SPARK, an international architectural and design consultancy, has revealed a conceptual proposal that aims to address two major concerns in the city-state: its rapidly aging population and its lack of locally grown produce.
Known as Homefarm, the project is one part retirement community and one part urban vegetable farm. The ultimate goal is to not only decrease Singapore’s dependence on exported food items, but to provide seniors with a renewed sense of purpose in a lush “garden environment.”
The population in Singapore is growing old, fast. By 2030, 20 percent of the population will be 65 or older — an “unprecedented age shift” according to Singapore’s National Population and Talent Division. Life expectancy has also been on the rise, from 72 years in 1980 to 84.38 years in 2014.
Then there’s the food security issue. Because Singapore has become so densely urbanized, it just doesn’t have the space for sprawling farmland as it did pre-World War II. As a result, 90 percent of its food is imported, with Malaysia, Indonesia, China, Australia, and the U.S the biggest suppliers. Only one percent of the entire population farms for a living, and crop offerings aren’t exactly diverse. The bulk of Singapore’s exports include poultry, eggs, fish, and a selection of vegetables.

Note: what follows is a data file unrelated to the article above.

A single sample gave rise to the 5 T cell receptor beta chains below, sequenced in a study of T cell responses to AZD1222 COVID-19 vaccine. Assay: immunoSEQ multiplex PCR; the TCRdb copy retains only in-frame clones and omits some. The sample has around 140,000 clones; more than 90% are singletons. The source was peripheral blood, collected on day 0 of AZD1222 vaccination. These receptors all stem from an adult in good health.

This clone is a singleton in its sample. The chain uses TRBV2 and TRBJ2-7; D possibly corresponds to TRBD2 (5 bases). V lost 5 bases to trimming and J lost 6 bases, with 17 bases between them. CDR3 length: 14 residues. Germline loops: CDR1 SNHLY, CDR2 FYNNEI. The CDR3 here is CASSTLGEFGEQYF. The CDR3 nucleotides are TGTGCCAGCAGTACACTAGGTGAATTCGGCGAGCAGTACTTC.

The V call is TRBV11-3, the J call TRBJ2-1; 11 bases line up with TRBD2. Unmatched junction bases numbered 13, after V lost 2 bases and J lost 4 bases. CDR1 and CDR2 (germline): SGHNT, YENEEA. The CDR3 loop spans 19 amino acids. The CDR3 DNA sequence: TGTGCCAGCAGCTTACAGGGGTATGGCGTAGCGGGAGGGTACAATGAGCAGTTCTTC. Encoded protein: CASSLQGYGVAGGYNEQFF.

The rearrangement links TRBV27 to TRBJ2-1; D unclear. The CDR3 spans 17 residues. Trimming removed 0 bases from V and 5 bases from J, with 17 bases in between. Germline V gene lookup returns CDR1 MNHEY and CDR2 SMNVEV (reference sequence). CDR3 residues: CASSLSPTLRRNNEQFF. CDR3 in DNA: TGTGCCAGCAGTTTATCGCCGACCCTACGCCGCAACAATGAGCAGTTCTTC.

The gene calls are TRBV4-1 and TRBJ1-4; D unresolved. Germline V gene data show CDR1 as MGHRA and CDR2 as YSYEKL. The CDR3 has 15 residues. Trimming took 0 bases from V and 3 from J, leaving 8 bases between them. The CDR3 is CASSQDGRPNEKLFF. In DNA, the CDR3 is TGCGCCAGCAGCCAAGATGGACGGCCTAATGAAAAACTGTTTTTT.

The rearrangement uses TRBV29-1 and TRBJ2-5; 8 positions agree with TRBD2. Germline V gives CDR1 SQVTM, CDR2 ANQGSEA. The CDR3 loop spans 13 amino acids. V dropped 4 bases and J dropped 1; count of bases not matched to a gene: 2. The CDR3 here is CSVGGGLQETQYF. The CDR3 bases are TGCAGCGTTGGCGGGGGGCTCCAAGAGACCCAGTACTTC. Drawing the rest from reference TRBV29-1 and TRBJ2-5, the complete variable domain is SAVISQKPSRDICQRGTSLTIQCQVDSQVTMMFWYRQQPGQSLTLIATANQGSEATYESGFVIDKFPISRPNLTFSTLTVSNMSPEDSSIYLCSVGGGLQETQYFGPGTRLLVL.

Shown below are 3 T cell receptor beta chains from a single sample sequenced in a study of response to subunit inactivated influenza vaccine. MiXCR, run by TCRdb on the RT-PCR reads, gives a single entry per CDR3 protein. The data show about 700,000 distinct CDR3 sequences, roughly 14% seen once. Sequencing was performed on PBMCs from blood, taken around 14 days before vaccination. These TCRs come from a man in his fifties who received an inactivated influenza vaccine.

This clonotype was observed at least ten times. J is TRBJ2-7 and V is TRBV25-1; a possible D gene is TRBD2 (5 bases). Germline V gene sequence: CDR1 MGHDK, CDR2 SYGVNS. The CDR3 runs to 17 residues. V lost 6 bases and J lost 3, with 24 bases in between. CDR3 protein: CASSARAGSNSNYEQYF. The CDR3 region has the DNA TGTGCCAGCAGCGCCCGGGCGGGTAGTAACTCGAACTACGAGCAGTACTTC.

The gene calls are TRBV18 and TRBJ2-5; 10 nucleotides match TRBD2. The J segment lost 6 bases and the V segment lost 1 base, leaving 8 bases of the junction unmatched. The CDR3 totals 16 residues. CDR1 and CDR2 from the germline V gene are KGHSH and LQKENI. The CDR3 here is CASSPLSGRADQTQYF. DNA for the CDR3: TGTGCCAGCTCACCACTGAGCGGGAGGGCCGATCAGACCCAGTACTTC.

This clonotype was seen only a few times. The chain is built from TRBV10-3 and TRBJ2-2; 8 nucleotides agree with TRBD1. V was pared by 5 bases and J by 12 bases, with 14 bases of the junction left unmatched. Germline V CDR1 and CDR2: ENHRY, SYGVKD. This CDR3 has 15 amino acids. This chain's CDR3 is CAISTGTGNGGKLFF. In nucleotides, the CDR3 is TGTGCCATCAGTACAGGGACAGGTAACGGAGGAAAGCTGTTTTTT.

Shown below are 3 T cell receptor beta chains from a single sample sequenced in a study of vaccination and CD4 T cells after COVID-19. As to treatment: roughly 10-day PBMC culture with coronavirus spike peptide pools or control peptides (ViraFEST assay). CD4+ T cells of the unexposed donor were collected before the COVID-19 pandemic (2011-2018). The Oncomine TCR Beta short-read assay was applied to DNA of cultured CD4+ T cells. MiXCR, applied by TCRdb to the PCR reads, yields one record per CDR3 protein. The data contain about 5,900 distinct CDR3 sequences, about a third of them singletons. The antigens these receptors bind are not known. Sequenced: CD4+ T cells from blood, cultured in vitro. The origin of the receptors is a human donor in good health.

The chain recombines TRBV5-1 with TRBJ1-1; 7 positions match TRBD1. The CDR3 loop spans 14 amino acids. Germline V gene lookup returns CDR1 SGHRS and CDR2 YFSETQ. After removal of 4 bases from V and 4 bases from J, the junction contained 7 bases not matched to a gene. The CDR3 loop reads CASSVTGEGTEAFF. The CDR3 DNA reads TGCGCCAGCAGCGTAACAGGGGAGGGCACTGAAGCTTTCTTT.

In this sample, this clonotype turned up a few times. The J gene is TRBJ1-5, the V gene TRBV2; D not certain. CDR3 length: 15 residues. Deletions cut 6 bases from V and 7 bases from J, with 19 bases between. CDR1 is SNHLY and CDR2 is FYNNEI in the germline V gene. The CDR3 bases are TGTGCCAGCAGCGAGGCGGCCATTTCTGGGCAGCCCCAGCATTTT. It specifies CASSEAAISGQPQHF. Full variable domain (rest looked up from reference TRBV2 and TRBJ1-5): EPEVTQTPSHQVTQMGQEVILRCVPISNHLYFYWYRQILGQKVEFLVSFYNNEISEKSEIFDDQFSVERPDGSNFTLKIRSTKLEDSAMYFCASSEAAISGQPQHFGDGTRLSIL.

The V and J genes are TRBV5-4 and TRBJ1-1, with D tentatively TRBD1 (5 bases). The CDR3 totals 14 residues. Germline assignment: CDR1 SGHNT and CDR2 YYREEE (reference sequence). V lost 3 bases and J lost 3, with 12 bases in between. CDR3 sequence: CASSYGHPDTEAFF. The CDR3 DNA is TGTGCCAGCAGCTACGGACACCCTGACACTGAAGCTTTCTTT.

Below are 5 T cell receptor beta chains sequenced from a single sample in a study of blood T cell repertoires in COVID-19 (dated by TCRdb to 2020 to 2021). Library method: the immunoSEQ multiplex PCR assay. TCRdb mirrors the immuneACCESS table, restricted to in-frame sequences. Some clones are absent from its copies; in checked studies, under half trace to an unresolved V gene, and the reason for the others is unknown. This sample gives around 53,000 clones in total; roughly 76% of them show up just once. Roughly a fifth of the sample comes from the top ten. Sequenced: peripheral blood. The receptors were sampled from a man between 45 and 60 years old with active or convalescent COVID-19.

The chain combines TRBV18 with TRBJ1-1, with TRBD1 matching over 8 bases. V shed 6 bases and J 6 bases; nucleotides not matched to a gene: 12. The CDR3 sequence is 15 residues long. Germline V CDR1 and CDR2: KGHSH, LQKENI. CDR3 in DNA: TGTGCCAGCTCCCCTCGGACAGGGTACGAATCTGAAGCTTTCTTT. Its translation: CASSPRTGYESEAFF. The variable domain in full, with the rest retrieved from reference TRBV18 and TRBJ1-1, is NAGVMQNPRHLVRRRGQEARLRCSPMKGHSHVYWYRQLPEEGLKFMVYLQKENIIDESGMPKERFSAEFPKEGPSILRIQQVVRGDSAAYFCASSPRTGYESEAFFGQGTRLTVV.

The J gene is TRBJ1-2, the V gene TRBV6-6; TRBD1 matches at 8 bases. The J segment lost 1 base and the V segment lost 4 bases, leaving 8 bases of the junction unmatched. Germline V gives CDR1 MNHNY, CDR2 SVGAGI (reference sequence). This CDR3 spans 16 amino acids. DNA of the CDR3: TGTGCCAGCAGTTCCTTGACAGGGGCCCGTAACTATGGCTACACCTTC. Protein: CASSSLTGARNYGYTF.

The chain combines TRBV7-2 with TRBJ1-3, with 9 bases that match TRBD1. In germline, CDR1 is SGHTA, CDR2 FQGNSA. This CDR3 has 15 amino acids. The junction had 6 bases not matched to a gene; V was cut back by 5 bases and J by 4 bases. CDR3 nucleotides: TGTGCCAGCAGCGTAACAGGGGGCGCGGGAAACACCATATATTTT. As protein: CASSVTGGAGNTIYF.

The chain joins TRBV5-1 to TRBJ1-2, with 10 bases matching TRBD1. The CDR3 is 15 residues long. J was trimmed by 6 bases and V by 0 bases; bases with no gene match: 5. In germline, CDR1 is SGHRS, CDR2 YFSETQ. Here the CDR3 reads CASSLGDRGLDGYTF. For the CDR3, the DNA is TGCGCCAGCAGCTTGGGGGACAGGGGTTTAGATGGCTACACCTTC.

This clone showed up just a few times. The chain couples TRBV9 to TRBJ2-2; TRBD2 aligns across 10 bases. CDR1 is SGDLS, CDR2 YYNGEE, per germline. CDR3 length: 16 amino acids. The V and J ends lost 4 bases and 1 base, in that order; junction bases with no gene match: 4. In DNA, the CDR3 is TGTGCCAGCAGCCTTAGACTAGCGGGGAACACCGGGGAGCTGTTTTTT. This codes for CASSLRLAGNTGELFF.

By living in the proposed Homefarm community, folks could spend their golden years sprouting green thumbs. Aging residents would tend to three different types of sustainable, on-site farming units: traditional gardens on the ground level (yielding 7 tons per month), soil-based linear farms stacked on upper-level balconies (yielding 1.6 tons per month), and an aquaponic vertical farm planted firmly along the inner façade of the facility (yielding 29.7 tons per month). Aquaponic systems like the one in SPARK’s proposal also allow for the farming of fish, which live in large, walled-up water tanks behind the garden itself. Totaling the expected part-time and full-time jobs for each of the three farming units, over 511 jobs would be available.
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While Homefarm sounds (and, based on the renderings, looks) like a blissful and productive bastion for the elderly, some questions beg to be asked. Since senior residents would be primarily, if not completely, responsible for managing the urban farms, how can one ensure that they remain engaged in their jobs (without reducing gramps and granny to garden slaves)? And what if a large percentage of the residents at any given time become unable to care for the plants due to health conditions associated advanced age?
Whatever the case, innovations in this vein are imperative to improving food security in highly urbanized places like Singapore. At the very least, SPARK hopes to “generate discussion about the many potentials that can emerge from the mixing of two typically separate realms.”
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